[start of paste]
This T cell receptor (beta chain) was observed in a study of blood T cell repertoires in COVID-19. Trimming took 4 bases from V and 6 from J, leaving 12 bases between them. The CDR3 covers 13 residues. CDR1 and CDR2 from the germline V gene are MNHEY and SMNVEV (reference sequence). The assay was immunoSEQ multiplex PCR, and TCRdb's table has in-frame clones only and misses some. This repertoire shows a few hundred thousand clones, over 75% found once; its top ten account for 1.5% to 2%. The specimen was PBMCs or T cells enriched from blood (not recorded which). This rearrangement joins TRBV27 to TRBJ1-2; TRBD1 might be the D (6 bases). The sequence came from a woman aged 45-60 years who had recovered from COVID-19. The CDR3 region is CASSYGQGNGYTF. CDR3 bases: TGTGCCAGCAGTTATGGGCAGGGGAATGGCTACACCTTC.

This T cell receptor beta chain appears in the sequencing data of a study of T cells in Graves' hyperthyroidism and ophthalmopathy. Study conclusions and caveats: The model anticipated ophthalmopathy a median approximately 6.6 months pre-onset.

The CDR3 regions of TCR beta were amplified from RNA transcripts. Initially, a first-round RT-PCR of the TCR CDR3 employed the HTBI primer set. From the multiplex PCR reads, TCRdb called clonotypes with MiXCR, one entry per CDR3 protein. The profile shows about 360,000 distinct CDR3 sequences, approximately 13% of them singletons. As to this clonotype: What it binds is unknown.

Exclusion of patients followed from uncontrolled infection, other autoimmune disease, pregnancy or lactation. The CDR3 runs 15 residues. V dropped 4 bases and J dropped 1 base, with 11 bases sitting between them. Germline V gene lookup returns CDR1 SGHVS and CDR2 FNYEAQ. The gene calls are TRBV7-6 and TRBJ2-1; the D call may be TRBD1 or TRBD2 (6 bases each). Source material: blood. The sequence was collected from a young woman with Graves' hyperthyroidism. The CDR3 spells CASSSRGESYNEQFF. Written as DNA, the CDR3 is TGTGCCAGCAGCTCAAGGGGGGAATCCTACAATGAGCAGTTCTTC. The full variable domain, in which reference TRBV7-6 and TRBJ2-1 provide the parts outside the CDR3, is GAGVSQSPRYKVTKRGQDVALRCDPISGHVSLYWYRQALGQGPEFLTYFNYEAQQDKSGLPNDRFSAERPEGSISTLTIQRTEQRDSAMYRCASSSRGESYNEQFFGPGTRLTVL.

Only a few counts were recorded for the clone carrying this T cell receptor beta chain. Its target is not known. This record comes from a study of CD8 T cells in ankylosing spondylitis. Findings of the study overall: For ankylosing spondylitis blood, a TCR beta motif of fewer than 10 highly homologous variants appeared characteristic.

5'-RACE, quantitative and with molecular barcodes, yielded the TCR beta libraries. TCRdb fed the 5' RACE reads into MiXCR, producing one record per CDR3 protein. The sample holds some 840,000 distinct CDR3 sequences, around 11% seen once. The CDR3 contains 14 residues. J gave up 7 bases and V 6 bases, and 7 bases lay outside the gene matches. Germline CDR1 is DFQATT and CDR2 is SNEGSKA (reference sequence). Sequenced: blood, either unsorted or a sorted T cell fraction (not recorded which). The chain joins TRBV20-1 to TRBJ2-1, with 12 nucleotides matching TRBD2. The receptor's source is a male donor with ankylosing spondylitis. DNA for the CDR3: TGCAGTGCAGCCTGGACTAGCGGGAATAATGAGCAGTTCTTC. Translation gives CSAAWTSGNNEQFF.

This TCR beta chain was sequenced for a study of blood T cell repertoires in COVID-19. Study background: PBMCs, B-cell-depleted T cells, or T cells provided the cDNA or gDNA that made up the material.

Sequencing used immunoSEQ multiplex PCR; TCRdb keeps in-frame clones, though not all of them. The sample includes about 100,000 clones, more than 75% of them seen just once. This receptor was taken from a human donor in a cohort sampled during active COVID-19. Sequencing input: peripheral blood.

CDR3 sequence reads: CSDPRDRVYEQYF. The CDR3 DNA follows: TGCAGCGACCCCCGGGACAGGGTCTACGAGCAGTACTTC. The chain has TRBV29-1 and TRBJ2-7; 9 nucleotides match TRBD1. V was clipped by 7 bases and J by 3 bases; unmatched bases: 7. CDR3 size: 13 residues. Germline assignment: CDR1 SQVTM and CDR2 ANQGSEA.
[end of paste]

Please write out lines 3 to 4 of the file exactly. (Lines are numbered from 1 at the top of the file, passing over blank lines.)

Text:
The CDR3 regions of TCR beta were amplified from RNA transcripts. Initially, a first-round RT-PCR of the TCR CDR3 employed the HTBI primer set. From the multiplex PCR reads, TCRdb called clonotypes with MiXCR, one entry per CDR3 protein. The profile shows about 360,000 distinct CDR3 sequences, approximately 13% of them singletons. As to this clonotype: What it binds is unknown.

Exclusion of patients followed from uncontrolled infection, other autoimmune disease, pregnancy or lactation. The CDR3 runs 15 residues. V dropped 4 bases and J dropped 1 base, with 11 bases sitting between them. Germline V gene lookup returns CDR1 SGHVS and CDR2 FNYEAQ. The gene calls are TRBV7-6 and TRBJ2-1; the D call may be TRBD1 or TRBD2 (6 bases each). Source material: blood. The sequence was collected from a young woman with Graves' hyperthyroidism. The CDR3 spells CASSSRGESYNEQFF. Written as DNA, the CDR3 is TGTGCCAGCAGCTCAAGGGGGGAATCCTACAATGAGCAGTTCTTC. The full variable domain, in which reference TRBV7-6 and TRBJ2-1 provide the parts outside the CDR3, is GAGVSQSPRYKVTKRGQDVALRCDPISGHVSLYWYRQALGQGPEFLTYFNYEAQQDKSGLPNDRFSAERPEGSISTLTIQRTEQRDSAMYRCASSSRGESYNEQFFGPGTRLTVL.